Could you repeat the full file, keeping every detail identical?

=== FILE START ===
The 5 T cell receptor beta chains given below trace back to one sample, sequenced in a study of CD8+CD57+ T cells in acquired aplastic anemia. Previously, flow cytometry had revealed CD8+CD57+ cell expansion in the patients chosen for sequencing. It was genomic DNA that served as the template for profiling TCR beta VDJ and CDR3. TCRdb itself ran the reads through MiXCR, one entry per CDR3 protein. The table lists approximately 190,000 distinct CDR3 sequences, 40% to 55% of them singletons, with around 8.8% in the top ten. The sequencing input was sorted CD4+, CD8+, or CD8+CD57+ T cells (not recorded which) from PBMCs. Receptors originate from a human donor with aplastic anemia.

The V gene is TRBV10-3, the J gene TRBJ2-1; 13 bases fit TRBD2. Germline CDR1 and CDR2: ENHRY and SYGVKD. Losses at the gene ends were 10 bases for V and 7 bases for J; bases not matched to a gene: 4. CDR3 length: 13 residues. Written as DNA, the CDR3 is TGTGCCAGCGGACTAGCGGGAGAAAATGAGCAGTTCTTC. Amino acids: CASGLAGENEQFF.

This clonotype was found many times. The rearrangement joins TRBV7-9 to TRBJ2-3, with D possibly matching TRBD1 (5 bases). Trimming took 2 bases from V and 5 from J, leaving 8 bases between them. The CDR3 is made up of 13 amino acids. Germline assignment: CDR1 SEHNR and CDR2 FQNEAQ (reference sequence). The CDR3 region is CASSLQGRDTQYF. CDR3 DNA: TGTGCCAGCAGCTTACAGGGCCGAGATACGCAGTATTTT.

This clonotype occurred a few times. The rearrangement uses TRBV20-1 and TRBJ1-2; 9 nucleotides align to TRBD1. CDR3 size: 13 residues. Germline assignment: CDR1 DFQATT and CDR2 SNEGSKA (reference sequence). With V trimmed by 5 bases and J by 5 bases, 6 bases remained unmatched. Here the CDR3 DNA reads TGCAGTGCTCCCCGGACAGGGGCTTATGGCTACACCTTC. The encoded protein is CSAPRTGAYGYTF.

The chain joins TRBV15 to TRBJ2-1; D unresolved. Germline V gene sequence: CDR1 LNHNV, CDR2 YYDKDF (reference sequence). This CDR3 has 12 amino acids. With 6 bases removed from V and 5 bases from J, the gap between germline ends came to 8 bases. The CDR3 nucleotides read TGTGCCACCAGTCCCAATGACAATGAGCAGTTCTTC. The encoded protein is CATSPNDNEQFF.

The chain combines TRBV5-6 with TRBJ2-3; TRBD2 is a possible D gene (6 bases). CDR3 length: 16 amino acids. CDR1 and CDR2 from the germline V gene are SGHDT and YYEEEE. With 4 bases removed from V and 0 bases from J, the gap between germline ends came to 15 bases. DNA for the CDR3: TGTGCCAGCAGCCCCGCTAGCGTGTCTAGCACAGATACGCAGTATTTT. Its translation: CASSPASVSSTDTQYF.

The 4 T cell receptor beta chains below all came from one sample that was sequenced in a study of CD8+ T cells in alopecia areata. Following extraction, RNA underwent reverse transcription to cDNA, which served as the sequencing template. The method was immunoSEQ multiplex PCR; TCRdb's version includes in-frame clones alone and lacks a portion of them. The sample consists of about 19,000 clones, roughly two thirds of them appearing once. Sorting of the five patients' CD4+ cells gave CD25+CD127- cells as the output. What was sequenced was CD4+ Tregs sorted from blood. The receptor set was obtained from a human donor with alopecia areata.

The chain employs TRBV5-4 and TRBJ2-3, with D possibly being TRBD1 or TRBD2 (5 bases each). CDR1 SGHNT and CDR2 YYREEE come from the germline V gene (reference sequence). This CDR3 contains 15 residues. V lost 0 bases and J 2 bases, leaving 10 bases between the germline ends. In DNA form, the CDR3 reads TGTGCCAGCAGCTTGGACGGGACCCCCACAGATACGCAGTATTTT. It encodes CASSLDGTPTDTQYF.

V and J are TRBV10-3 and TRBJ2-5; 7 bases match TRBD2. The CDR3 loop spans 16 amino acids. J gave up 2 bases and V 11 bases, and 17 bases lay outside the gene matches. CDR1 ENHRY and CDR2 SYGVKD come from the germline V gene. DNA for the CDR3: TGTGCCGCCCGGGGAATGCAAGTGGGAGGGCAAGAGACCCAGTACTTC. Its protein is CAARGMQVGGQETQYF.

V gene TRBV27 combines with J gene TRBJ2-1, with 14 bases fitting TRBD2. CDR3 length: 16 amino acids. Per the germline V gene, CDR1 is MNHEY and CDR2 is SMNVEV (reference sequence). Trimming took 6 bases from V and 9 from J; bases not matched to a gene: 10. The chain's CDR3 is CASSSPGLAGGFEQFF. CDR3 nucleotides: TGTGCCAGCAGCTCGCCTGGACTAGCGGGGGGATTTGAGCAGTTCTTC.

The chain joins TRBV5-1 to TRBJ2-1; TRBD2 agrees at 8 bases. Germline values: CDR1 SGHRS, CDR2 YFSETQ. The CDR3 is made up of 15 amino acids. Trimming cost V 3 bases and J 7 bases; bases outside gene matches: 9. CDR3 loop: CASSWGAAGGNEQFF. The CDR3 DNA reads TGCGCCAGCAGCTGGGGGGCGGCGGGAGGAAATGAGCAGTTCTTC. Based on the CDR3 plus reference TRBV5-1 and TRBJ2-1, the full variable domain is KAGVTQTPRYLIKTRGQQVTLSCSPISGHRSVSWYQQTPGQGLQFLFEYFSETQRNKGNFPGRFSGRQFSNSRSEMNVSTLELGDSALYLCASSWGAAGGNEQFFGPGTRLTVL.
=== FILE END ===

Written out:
The 5 T cell receptor beta chains given below trace back to one sample, sequenced in a study of CD8+CD57+ T cells in acquired aplastic anemia. Previously, flow cytometry had revealed CD8+CD57+ cell expansion in the patients chosen for sequencing. It was genomic DNA that served as the template for profiling TCR beta VDJ and CDR3. TCRdb itself ran the reads through MiXCR, one entry per CDR3 protein. The table lists approximately 190,000 distinct CDR3 sequences, 40% to 55% of them singletons, with around 8.8% in the top ten. The sequencing input was sorted CD4+, CD8+, or CD8+CD57+ T cells (not recorded which) from PBMCs. Receptors originate from a human donor with aplastic anemia.

The V gene is TRBV10-3, the J gene TRBJ2-1; 13 bases fit TRBD2. Germline CDR1 and CDR2: ENHRY and SYGVKD. Losses at the gene ends were 10 bases for V and 7 bases for J; bases not matched to a gene: 4. CDR3 length: 13 residues. Written as DNA, the CDR3 is TGTGCCAGCGGACTAGCGGGAGAAAATGAGCAGTTCTTC. Amino acids: CASGLAGENEQFF.

This clonotype was found many times. The rearrangement joins TRBV7-9 to TRBJ2-3, with D possibly matching TRBD1 (5 bases). Trimming took 2 bases from V and 5 from J, leaving 8 bases between them. The CDR3 is made up of 13 amino acids. Germline assignment: CDR1 SEHNR and CDR2 FQNEAQ (reference sequence). The CDR3 region is CASSLQGRDTQYF. CDR3 DNA: TGTGCCAGCAGCTTACAGGGCCGAGATACGCAGTATTTT.

This clonotype occurred a few times. The rearrangement uses TRBV20-1 and TRBJ1-2; 9 nucleotides align to TRBD1. CDR3 size: 13 residues. Germline assignment: CDR1 DFQATT and CDR2 SNEGSKA (reference sequence). With V trimmed by 5 bases and J by 5 bases, 6 bases remained unmatched. Here the CDR3 DNA reads TGCAGTGCTCCCCGGACAGGGGCTTATGGCTACACCTTC. The encoded protein is CSAPRTGAYGYTF.

The chain joins TRBV15 to TRBJ2-1; D unresolved. Germline V gene sequence: CDR1 LNHNV, CDR2 YYDKDF (reference sequence). This CDR3 has 12 amino acids. With 6 bases removed from V and 5 bases from J, the gap between germline ends came to 8 bases. The CDR3 nucleotides read TGTGCCACCAGTCCCAATGACAATGAGCAGTTCTTC. The encoded protein is CATSPNDNEQFF.

The chain combines TRBV5-6 with TRBJ2-3; TRBD2 is a possible D gene (6 bases). CDR3 length: 16 amino acids. CDR1 and CDR2 from the germline V gene are SGHDT and YYEEEE. With 4 bases removed from V and 0 bases from J, the gap between germline ends came to 15 bases. DNA for the CDR3: TGTGCCAGCAGCCCCGCTAGCGTGTCTAGCACAGATACGCAGTATTTT. Its translation: CASSPASVSSTDTQYF.

The 4 T cell receptor beta chains below all came from one sample that was sequenced in a study of CD8+ T cells in alopecia areata. Following extraction, RNA underwent reverse transcription to cDNA, which served as the sequencing template. The method was immunoSEQ multiplex PCR; TCRdb's version includes in-frame clones alone and lacks a portion of them. The sample consists of about 19,000 clones, roughly two thirds of them appearing once. Sorting of the five patients' CD4+ cells gave CD25+CD127- cells as the output. What was sequenced was CD4+ Tregs sorted from blood. The receptor set was obtained from a human donor with alopecia areata.

The chain employs TRBV5-4 and TRBJ2-3, with D possibly being TRBD1 or TRBD2 (5 bases each). CDR1 SGHNT and CDR2 YYREEE come from the germline V gene (reference sequence). This CDR3 contains 15 residues. V lost 0 bases and J 2 bases, leaving 10 bases between the germline ends. In DNA form, the CDR3 reads TGTGCCAGCAGCTTGGACGGGACCCCCACAGATACGCAGTATTTT. It encodes CASSLDGTPTDTQYF.

V and J are TRBV10-3 and TRBJ2-5; 7 bases match TRBD2. The CDR3 loop spans 16 amino acids. J gave up 2 bases and V 11 bases, and 17 bases lay outside the gene matches. CDR1 ENHRY and CDR2 SYGVKD come from the germline V gene. DNA for the CDR3: TGTGCCGCCCGGGGAATGCAAGTGGGAGGGCAAGAGACCCAGTACTTC. Its protein is CAARGMQVGGQETQYF.

V gene TRBV27 combines with J gene TRBJ2-1, with 14 bases fitting TRBD2. CDR3 length: 16 amino acids. Per the germline V gene, CDR1 is MNHEY and CDR2 is SMNVEV (reference sequence). Trimming took 6 bases from V and 9 from J; bases not matched to a gene: 10. The chain's CDR3 is CASSSPGLAGGFEQFF. CDR3 nucleotides: TGTGCCAGCAGCTCGCCTGGACTAGCGGGGGGATTTGAGCAGTTCTTC.

The chain joins TRBV5-1 to TRBJ2-1; TRBD2 agrees at 8 bases. Germline values: CDR1 SGHRS, CDR2 YFSETQ. The CDR3 is made up of 15 amino acids. Trimming cost V 3 bases and J 7 bases; bases outside gene matches: 9. CDR3 loop: CASSWGAAGGNEQFF. The CDR3 DNA reads TGCGCCAGCAGCTGGGGGGCGGCGGGAGGAAATGAGCAGTTCTTC. Based on the CDR3 plus reference TRBV5-1 and TRBJ2-1, the full variable domain is KAGVTQTPRYLIKTRGQQVTLSCSPISGHRSVSWYQQTPGQGLQFLFEYFSETQRNKGNFPGRFSGRQFSNSRSEMNVSTLELGDSALYLCASSWGAAGGNEQFFGPGTRLTVL.